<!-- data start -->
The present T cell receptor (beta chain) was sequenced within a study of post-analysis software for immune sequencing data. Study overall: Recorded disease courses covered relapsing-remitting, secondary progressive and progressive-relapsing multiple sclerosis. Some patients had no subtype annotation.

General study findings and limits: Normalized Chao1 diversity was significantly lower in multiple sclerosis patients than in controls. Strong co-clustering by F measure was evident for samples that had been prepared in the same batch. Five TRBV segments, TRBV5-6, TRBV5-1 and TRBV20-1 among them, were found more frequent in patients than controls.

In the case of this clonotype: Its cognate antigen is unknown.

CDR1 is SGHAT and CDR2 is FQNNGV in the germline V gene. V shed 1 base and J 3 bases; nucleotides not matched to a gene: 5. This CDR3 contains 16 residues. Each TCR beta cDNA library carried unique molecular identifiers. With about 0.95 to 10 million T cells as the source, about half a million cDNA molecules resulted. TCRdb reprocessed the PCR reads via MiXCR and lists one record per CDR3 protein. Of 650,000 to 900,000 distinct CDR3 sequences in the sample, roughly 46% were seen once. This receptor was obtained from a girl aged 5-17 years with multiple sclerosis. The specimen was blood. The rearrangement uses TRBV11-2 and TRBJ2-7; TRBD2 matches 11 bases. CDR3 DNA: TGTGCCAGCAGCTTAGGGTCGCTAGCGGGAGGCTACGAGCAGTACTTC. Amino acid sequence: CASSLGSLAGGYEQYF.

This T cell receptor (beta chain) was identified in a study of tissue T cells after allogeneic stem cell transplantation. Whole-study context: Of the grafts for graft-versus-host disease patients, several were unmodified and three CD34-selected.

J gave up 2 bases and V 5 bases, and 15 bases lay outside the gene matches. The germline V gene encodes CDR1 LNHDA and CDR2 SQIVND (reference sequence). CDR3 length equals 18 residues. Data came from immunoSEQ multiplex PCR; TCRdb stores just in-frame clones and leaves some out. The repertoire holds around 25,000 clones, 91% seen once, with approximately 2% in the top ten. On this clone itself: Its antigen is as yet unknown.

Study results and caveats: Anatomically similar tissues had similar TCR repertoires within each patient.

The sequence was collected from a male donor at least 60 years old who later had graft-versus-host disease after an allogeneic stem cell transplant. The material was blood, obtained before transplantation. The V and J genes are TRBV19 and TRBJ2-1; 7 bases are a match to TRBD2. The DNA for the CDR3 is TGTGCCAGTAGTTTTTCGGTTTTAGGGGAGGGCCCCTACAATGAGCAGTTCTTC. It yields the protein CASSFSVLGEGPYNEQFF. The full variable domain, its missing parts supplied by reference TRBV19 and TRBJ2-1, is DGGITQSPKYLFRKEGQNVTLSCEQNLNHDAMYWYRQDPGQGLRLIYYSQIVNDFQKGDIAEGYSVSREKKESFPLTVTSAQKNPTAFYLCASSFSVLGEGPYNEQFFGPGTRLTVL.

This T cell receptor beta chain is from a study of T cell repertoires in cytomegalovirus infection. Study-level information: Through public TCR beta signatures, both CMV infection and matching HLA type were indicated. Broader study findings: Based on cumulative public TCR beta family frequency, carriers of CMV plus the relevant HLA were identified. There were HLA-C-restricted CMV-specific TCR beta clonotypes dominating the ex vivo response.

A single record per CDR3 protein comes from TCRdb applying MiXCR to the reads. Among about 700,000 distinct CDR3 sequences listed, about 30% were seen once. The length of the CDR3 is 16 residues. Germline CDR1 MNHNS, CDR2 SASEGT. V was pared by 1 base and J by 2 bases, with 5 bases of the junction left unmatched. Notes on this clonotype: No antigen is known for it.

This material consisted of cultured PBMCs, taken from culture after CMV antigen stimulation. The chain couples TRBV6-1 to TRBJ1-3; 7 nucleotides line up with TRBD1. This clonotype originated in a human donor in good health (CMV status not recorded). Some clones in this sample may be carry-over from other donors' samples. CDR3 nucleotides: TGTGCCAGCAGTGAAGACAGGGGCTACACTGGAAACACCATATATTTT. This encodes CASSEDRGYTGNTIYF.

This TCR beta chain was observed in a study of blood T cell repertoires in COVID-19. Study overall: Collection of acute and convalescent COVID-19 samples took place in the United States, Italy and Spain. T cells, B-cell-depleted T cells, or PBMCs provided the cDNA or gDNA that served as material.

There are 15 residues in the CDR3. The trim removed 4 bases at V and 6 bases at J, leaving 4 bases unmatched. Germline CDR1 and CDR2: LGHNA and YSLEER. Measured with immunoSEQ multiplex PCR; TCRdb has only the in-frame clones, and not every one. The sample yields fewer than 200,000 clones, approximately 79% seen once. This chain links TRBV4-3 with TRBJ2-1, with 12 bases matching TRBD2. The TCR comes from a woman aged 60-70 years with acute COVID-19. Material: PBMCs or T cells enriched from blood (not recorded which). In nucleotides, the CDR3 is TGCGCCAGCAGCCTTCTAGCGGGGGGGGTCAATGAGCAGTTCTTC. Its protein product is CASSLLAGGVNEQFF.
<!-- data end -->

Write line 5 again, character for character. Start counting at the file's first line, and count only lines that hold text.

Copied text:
This T cell receptor (beta chain) was identified in a study of tissue T cells after allogeneic stem cell transplantation. Whole-study context: Of the grafts for graft-versus-host disease patients, several were unmodified and three CD34-selected.